Hotline limitations

The national network of crisis lines, with its routed 1-800 number, didn’t actually get started until the early 2000s. In 1999, the Surgeon General’s landmark report which outlined a national strategy for suicide prevention didn’t mention the role of hotlines. Within a few years, though, Gould says there were beginning efforts to network individual crisis lines across the country, to create more standardization and ensure people didn’t fall through the cracks.

While that’s been an important turning point, the national hotline was never designed to fund local crisis centers and their hotline counselors. The more than 150 local lines operate on their own local and state budgets. For that reason, Gould has seen some close over the years.

The actual national lifeline is based out of the Mental Health Association of New York City and gets about $6.2 million annually from the federal Substance Abuse and Mental Health Administration (SAMHSA), according to John Draper, director of the national lifeline.

That money goes toward the administrative and operational costs for routing calls, for developing best practices and trainings for counselors, and for coordinating a handful of call centers that serve as national backups for people who reach out in regions that don’t have locally affiliated crisis lines.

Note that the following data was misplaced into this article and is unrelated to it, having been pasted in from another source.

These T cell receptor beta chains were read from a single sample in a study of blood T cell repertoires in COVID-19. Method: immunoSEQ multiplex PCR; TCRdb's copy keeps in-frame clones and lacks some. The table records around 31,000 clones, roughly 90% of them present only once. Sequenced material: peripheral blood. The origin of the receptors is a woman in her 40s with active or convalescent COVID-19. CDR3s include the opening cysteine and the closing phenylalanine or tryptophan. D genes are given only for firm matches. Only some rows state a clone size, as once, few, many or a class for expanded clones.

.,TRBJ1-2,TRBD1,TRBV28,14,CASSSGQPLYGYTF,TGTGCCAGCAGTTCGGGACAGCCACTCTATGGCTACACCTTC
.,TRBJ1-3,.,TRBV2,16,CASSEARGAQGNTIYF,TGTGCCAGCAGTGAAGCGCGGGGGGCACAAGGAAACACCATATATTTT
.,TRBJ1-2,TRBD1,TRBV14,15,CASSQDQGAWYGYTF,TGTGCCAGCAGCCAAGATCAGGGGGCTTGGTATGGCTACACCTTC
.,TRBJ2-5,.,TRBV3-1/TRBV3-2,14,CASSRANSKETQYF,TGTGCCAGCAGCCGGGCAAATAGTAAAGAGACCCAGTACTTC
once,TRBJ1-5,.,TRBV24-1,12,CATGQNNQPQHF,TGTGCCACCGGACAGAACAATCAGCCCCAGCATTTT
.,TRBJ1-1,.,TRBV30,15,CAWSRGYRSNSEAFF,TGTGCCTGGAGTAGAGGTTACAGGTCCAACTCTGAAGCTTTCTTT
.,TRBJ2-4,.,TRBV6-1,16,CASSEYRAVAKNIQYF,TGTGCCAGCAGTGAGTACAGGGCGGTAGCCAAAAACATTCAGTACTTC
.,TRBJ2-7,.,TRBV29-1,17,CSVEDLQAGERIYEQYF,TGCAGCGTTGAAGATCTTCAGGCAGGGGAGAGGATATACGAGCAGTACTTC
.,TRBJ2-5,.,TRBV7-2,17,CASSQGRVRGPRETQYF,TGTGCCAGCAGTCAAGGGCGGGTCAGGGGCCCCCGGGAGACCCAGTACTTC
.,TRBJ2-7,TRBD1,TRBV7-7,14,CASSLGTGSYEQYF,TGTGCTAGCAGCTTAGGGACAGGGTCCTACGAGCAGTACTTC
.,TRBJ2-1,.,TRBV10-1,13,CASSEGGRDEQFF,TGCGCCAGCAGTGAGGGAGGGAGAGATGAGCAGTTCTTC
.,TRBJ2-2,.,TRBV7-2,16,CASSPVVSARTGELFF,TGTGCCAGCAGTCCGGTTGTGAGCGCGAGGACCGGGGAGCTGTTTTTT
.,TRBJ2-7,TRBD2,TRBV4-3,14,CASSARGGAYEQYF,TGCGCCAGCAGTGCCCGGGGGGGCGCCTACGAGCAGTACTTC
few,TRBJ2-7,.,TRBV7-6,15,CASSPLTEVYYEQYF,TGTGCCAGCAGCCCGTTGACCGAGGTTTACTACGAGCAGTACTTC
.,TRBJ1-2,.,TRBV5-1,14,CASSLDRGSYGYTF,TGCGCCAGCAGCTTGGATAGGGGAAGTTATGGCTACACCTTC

“There are a few states we have particular problems with, that there’s not enough funds set aside to answer lifeline calls,” Draper said. “Texas, Pennsylvania, New York state, Georgia and Illinois are probably the top five that have the biggest struggles in terms of funding.”

In Pennsylvania, for example, the state supports 24/7 crisis lines, but not all of those local centers are part of the national lifeline network or answer lifeline calls. Philadelphia also has its own 24/7 line.

The volume of calls coming through the national lifeline has also grown a lot, surpassing a record two million calls last year. Eighty five percent are answered within 30 seconds, Draper says, but in areas without a local crisis hotline or an understaffed one, the wait can be longer. If those calls are routed to the backup centers, counselors there may not be as familiar with resources and referrals in the area where the caller is located. The lifeline has an around the clock web chat service, too.

Behind the scenes at the 24-hour hotline at the main psychiatric hospital in Montgomery County, Pennsylvania. (Elana Gordon/WHYY)